Actor and comedian Tim Allen recently shared that the new Disney+ series The Santa Clauses will focus on religion in Christmas.
In a recent interview with The Wrap, Allen explained that the original script in the new series was not going to have a religious focus, but he decided that it should explore Christmas’s Christian roots.
“It originally had a lot of otherworldly characters, and ghosts, and goblins. I said no, this is Christ-mas. Its Christ-mas. It literally is a religious holiday,” Allen explained. “We don’t have to blow trumpets, but I do want you to acknowledge it. That’s what this is about. If you want to get into Santa Claus, you’re gonna have to go back to history, and it’s all about religion.”
According to Faithwire, he also noted that fans will not see how the series handled religion until the final two episodes.
“It’s really wonderful,” Allen said. “They took a chance, and we did it really well.”
During an interview on The Kelly Clarkson show last week, Allen revealed that the real-life story of St. Nicholas will be featured in The Santa Clauses.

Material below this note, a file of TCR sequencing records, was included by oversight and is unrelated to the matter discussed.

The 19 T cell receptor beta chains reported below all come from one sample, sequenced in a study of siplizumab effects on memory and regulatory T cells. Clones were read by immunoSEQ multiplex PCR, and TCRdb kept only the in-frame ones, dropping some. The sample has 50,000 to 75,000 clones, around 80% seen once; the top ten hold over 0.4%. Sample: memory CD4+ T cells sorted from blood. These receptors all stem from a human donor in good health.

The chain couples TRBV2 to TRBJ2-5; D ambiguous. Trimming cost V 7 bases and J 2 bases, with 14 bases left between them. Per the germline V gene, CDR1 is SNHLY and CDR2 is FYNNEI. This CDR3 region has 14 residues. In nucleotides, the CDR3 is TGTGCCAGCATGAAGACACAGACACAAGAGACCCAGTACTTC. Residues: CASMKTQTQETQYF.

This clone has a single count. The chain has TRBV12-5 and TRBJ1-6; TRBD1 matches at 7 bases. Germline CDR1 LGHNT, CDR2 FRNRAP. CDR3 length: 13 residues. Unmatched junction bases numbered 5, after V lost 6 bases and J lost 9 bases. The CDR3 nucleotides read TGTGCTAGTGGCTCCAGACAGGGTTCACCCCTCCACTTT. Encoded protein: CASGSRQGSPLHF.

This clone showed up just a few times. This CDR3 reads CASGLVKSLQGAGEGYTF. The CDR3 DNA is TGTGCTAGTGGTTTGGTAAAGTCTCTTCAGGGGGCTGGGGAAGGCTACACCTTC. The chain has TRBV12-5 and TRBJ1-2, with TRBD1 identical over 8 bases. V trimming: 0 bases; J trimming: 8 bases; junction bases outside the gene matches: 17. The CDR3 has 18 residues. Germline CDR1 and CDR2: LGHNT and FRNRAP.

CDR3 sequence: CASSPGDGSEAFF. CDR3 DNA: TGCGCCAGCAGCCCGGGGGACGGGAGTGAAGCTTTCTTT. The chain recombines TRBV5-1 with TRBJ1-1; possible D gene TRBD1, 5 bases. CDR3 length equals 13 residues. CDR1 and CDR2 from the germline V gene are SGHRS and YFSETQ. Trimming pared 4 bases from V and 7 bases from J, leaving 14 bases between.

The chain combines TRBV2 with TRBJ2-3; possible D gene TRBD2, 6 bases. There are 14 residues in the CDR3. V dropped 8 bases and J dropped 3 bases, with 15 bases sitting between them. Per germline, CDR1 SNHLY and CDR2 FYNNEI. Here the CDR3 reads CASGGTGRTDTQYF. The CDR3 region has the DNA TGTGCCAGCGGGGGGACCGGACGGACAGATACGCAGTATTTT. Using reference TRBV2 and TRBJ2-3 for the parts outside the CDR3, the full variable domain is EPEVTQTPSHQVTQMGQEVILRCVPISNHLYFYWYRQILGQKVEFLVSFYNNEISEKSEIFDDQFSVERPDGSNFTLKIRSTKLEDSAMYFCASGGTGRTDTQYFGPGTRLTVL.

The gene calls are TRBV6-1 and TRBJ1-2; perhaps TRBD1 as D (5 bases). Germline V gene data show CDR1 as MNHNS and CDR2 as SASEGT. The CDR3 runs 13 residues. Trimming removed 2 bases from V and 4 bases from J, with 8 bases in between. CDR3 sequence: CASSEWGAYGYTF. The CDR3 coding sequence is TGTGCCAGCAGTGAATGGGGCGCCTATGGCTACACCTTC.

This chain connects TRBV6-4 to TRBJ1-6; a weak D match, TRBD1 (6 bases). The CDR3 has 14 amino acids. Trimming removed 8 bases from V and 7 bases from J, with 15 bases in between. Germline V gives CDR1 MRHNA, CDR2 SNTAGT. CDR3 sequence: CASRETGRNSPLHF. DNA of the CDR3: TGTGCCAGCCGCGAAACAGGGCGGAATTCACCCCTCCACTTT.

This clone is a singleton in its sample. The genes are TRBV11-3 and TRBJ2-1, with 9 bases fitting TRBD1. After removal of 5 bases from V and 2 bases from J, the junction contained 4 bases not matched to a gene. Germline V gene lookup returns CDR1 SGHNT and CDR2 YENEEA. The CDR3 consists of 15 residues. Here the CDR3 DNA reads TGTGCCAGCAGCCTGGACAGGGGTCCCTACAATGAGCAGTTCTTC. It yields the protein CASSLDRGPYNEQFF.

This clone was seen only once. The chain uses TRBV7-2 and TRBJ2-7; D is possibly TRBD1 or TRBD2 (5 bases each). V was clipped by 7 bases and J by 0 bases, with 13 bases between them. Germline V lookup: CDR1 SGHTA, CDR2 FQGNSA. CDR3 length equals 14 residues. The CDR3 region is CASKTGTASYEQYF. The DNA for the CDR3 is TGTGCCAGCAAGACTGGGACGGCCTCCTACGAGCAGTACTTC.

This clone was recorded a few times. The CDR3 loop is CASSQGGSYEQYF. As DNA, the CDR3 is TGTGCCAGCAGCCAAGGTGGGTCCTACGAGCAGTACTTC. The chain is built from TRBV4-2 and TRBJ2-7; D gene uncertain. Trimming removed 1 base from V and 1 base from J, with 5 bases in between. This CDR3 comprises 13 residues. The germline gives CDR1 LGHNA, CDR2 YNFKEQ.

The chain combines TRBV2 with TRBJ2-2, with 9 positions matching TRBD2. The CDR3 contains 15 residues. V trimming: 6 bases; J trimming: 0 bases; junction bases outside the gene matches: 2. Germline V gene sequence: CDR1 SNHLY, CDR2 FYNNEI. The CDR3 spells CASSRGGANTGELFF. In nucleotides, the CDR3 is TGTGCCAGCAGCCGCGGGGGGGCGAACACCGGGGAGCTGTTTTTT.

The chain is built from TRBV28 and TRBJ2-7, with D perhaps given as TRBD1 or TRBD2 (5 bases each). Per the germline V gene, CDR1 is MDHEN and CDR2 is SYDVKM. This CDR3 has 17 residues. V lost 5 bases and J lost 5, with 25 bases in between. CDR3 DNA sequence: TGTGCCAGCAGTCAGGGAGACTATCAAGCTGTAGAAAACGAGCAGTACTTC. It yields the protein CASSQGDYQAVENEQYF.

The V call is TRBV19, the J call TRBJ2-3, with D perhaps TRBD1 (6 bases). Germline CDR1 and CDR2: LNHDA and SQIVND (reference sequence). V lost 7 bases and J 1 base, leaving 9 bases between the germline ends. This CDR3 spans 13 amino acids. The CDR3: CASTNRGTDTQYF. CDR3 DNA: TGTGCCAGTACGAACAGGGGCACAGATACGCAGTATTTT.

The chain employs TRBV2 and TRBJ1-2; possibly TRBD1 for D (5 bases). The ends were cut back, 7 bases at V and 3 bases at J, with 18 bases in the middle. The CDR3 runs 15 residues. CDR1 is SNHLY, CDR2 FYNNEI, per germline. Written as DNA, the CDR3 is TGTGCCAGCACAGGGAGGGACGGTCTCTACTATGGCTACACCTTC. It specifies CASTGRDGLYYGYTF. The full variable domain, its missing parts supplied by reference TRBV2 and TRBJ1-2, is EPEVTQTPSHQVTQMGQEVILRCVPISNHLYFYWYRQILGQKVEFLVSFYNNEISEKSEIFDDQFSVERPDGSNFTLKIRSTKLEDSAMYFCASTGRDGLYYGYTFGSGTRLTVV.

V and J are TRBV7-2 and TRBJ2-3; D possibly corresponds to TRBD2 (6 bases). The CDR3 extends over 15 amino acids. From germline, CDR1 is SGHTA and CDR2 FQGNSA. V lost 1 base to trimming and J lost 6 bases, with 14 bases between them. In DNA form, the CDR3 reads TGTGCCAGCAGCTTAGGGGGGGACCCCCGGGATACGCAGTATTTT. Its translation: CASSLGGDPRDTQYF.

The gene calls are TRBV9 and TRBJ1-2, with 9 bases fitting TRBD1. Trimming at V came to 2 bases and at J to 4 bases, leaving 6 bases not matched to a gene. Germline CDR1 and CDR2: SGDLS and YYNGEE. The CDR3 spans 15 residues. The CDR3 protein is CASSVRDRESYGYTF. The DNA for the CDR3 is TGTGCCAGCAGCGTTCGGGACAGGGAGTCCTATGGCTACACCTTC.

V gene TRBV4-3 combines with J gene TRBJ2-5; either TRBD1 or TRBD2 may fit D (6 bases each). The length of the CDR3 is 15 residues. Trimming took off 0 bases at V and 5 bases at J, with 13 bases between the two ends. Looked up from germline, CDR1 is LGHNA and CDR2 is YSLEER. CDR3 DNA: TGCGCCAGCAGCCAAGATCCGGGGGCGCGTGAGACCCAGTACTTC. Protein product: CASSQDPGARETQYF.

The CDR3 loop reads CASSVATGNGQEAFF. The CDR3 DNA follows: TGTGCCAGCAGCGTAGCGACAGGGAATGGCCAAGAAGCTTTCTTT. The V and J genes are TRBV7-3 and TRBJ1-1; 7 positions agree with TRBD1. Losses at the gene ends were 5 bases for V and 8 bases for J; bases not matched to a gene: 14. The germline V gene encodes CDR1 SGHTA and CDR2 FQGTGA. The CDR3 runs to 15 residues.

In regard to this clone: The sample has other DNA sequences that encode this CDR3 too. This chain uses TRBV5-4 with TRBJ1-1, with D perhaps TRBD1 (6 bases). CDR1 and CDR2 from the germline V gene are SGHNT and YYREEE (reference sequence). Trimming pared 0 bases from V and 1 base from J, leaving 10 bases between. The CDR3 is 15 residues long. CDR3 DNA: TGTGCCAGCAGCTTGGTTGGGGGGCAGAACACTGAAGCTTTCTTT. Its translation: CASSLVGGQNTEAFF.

“We dive deep as it gets later about St. Nicholas and the Turkish priest that started this,” he said.
The actor also stressed that “the heart of Christmas” is about giving to others.
“The heart of Christmas is about giving. Getting is what we’ve gotten used to … but the whole thing is about what it’s like to give,” he said. “Give as a father to his children. … It is so magic.”
The six-part series follows up on the first three The Santa Clause films, the first of which premiered in 1994. Allen reprises his role as Scott Calvin, a man who becomes Santa Claus. The first two episodes premiered on Disney+ last week,
Allen recently faced backlash for a line his Santa Claus character said in the new series. When asked what is bothering Santa, he responds, “Saying Merry Christmas to all has suddenly become problematic!”
The line immediately sparked debate on Twitter concerning the celebration of Christmas.
“It just struck me as a truly weird thing to put in a kid’s series,” Filmmaker Scott Weinberg wrote. “‘[Someone] wants to stop us from saying Merry Christmas!’ is not some random campaign. It’s a low-key effort to vilify anyone who doesn’t celebrate this holiday. In a grown-up movie, I’d just groan and ignore it.”
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